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Air Force Launches New Project to Update Missile-Warning Ground Software
Airmen at the Global Strategic Warning and Space Surveillance System Center at Cheyenne Mountain, Colorado, monitor strategic missile warning systems.
Credit: Air Force

WASHINGTON — Air Force officials are talking to potential vendors this week about an upcoming project to update the software used to control the military's missile-warning satellitesand to analyze the data beamed from space.

The ground-based systems are the less exciting but nonetheless important piece of the SBIRS space-based infrared surveillance satellites that provide initial warning of a ballistic missile attack on the United States, deployed forces and allies.

The plan is to shift the current ground software architecture — a closed system developed by traditional defense contractors that is not compatible with commercial software from competing vendors — to an open-systems platform that the Air Force would own and update with new technology as it becomes available. [How Ballistic Missiles Work (Infographic)]

The project is called "future operationally resilient ground evolution," or FORGE. It is part of a broader $173.5 million SBIRS modernization plan. And it is one of several projects where Air Force hopes to attract nontraditional vendors that can bring fresh ideas and cutting-edge products.

The "space enterprise consortium," overseen by the Space and Missile Systems Center in Los Angeles, is hosting a conference with potential vendors this week in El Segundo, California. Interest in the FORGE program has been so strong that the consortium had to cut off registration for one-on-one meetings.

"Due to overwhelming interest," not everyone who requested a meeting will get one, said a posting on the consortium's website.

The enthusiasm may be a sign that companies believe the Air Force is about to shake up the status quo in some of its major space programs. FORGE and other projects managed by the consortium will test the rhetoric of Air Force leaders who have promised to open the market to commercial businesses and startups. In this case, the Air Force will create a common software framework that will be owned by the government but where companies will be able to host software applications.

The ground software associated with SBIRS, like other major military space systems, is costly and increasingly difficult to update, according to government and industry officials. Because it is not an open architecture, the Air Force is not able to insert fresh software on a regular basis.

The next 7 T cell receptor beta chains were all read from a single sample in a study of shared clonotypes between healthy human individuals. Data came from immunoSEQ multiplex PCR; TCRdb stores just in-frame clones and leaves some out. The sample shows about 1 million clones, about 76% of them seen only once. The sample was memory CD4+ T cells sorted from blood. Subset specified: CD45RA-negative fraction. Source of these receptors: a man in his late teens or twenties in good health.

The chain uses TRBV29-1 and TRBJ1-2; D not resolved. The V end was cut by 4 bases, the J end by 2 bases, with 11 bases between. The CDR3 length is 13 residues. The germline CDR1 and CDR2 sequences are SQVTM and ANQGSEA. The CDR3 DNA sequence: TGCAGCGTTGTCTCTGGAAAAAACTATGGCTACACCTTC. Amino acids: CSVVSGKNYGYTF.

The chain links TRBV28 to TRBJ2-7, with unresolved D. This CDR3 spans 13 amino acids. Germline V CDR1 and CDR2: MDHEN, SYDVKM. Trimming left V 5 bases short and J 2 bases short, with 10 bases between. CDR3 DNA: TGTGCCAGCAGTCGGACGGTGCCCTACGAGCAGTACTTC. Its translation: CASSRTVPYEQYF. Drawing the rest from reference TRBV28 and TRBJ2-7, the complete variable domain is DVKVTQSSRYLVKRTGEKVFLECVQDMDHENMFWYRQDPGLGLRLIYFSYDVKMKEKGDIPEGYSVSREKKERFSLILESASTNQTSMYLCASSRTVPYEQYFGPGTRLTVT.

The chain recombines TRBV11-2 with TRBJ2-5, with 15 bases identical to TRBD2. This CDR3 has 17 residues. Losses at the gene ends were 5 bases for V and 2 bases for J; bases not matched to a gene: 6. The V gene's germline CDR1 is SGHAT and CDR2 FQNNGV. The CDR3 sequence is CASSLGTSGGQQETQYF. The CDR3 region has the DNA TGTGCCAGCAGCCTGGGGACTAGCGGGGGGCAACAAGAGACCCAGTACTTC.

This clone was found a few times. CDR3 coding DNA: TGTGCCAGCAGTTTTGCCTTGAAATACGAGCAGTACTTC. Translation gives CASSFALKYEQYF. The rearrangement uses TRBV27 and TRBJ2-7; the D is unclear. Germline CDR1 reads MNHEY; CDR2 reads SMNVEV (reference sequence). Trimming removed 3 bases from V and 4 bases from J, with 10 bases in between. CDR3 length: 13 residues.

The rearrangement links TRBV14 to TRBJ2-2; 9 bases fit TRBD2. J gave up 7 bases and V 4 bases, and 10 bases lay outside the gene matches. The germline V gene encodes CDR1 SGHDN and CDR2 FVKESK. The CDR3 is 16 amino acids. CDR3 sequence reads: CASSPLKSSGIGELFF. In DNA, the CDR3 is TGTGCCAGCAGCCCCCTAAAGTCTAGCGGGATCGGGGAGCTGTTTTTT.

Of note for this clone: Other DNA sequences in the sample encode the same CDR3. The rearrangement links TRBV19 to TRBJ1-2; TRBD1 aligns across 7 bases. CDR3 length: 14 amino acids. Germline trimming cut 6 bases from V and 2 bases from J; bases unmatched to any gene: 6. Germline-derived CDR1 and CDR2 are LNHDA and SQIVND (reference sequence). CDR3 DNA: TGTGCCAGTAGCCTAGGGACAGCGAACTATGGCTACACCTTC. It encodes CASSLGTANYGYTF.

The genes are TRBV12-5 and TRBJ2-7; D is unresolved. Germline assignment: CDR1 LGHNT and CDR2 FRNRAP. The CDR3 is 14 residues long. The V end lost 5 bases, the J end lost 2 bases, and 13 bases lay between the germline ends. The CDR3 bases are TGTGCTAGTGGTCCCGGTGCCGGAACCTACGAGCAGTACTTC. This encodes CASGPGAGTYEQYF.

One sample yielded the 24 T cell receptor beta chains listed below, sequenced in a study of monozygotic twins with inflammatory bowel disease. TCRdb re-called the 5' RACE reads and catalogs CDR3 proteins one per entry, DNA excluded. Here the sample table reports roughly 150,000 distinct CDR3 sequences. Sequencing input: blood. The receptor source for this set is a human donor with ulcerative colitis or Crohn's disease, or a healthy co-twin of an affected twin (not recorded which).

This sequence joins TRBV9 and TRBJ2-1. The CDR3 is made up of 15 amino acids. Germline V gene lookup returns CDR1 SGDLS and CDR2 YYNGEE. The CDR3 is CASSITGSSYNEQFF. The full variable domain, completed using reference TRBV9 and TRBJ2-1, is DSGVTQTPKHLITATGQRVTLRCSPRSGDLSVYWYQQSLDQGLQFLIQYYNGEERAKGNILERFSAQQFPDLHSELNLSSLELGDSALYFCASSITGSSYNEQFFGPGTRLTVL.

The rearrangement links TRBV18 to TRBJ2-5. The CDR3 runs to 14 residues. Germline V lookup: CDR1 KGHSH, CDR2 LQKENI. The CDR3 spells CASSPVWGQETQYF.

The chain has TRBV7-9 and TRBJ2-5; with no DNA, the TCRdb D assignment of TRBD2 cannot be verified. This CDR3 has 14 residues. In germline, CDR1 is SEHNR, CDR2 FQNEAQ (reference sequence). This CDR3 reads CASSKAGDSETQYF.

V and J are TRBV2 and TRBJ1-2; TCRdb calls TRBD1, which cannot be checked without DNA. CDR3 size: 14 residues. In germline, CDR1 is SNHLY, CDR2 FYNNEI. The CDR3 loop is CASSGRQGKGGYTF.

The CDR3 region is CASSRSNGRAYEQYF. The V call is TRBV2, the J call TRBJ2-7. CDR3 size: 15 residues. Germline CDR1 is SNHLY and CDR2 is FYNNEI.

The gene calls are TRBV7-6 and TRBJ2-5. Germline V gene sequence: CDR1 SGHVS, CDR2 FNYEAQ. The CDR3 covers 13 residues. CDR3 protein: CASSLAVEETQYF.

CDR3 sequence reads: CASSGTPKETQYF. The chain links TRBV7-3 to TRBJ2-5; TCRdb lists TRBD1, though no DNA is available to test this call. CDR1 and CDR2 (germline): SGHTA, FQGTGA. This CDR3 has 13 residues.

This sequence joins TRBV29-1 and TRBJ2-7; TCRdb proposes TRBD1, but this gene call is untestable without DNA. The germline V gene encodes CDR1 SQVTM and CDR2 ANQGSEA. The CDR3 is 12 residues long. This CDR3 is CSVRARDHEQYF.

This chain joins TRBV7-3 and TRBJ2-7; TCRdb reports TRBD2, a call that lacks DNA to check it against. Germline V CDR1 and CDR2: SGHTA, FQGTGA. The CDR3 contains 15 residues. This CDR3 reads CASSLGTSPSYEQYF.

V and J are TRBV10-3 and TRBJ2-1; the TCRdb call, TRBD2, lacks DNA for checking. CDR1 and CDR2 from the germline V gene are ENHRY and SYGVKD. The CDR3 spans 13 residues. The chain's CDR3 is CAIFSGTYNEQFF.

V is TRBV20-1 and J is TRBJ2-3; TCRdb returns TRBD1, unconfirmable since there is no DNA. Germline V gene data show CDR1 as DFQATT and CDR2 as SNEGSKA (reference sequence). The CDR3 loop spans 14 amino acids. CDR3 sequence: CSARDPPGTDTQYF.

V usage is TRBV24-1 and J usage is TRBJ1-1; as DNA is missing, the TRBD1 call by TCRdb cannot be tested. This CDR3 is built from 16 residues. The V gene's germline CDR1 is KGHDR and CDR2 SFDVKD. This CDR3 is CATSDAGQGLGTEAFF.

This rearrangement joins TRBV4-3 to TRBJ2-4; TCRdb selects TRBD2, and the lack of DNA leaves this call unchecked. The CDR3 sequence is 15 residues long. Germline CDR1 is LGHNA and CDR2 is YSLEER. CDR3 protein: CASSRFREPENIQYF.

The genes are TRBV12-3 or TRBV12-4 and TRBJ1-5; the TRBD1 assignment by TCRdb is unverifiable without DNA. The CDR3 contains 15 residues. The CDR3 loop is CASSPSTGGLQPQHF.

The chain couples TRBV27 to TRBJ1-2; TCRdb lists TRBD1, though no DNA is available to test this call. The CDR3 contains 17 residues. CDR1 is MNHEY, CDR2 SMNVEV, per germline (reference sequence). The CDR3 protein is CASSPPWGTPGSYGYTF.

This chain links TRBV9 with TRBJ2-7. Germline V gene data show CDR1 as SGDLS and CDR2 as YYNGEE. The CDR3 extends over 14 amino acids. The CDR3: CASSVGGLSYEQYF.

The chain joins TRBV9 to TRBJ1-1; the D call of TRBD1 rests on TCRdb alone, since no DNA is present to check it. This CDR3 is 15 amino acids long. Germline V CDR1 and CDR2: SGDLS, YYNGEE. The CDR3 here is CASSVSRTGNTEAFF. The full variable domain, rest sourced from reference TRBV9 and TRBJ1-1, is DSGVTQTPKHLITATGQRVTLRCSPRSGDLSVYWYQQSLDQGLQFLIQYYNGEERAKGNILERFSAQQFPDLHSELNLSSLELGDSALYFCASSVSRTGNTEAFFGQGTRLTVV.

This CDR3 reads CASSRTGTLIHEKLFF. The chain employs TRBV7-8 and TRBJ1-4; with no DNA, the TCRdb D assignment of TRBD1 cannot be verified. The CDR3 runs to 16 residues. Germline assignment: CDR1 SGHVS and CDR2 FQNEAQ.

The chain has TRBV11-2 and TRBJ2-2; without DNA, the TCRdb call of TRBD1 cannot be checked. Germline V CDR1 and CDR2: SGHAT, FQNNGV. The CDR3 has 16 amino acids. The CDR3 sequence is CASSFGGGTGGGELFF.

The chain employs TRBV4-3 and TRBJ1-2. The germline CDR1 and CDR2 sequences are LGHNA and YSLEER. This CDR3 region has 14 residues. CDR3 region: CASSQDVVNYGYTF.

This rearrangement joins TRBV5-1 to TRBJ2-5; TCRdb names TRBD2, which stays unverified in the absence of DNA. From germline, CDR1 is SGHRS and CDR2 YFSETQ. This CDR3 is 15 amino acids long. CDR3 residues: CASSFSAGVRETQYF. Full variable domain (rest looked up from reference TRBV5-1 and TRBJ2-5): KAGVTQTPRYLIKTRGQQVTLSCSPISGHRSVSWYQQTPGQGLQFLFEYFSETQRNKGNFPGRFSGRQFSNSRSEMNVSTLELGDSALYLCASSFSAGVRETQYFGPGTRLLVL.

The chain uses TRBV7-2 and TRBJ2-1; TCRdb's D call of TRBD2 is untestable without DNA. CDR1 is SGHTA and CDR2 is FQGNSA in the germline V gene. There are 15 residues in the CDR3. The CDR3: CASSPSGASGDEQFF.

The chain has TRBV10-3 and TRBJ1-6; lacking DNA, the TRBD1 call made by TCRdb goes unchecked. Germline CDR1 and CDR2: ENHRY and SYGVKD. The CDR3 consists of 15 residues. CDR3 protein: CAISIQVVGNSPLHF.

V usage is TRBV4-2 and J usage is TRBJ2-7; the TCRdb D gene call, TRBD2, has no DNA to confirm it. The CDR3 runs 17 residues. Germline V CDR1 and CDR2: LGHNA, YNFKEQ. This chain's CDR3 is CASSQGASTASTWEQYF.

Rockets and ballistic missiles share a common past. <a href="">See how ballistic missiles work in our full infographic</a>.
Rockets and ballistic missiles share a common past. See how ballistic missiles work in our full infographic.
Credit: Karl Tate, contributor

The plan is to migrate SBIRS mission management, telemetry, tracking, and satellite ground control to a "command-and-control common platform" enterprise. The Air Force will use commercial contracting methods, known as "other transactions authority," or OTA, to fund prototype designs of a common framework. The other portion of the FORGE program will focus on software to analyze and disseminate the data provided by the SBIRS satellites.

Lockheed Martin is the prime contractor for SBIRS. Northrop Grumman Aerospace Systems is the payload integrator. The 460th Space Wing at Buckley Air Force Base, Colorado, operates the system.

The space enterprise consortium has been mentioned by senior Air Force officials as proof that the service is opening up opportunities for newcomers that thus far have been shut out of the military market.

The Space and Missile Systems Center funded the consortium under a $100 million OTA agreement. Membership costs $7,500 per year for large companies and $500 per year for small businesses. About 40 companies so far have joined.

An industry official told SpaceNews that the reviews of the consortium generally have been positive. Commercial companies for years have been disappointed by the military's procurement and contracting processes that tend to favor incumbent companies. A case in point is a highly touted Air Force effort to acquire hosted payloads from the commercial sector. The program came under heavy industry criticism for awarding far fewer contracts than promised.

The OTA agreements usually require that the vendor fund a portion of the project. To prevent established defense companies from buying their way into every project, the contracts require participation by nontraditional suppliers. The bidder has to prove that a nontraditional space company plays a significant role.

Als through the consortium, the Space and Missile Systems Center has published a solicitation for microsatellites intended to operate in high-Earth orbit that would cost less than $5 million each. This project will be highly watched by the small-satellite industry as an indicator of how the service will procure products from the commercial market. SMC would use small satellites to design a "flexible spacecraft architecture" for missions like communication, overhead persistent infrared, precision navigation and timing, weather and space situational awareness.

The potential use of small satellites for the overhead persistent infrared mission — currently performed by SBIRS — should be of interest to advocates of moving away from large expensive satellites that make for "high value" targets to U.S. enemies. U.S. Strategic Command commanding general John Hyten said he was disappointed that the Air Force already is making plans to build a new missile-warning constellation similar to SBIRS that would be deployed in 2029. Hyten said it is imperative that "we go faster."

This story was provided by SpaceNews, dedicated to covering all aspects of the space industry.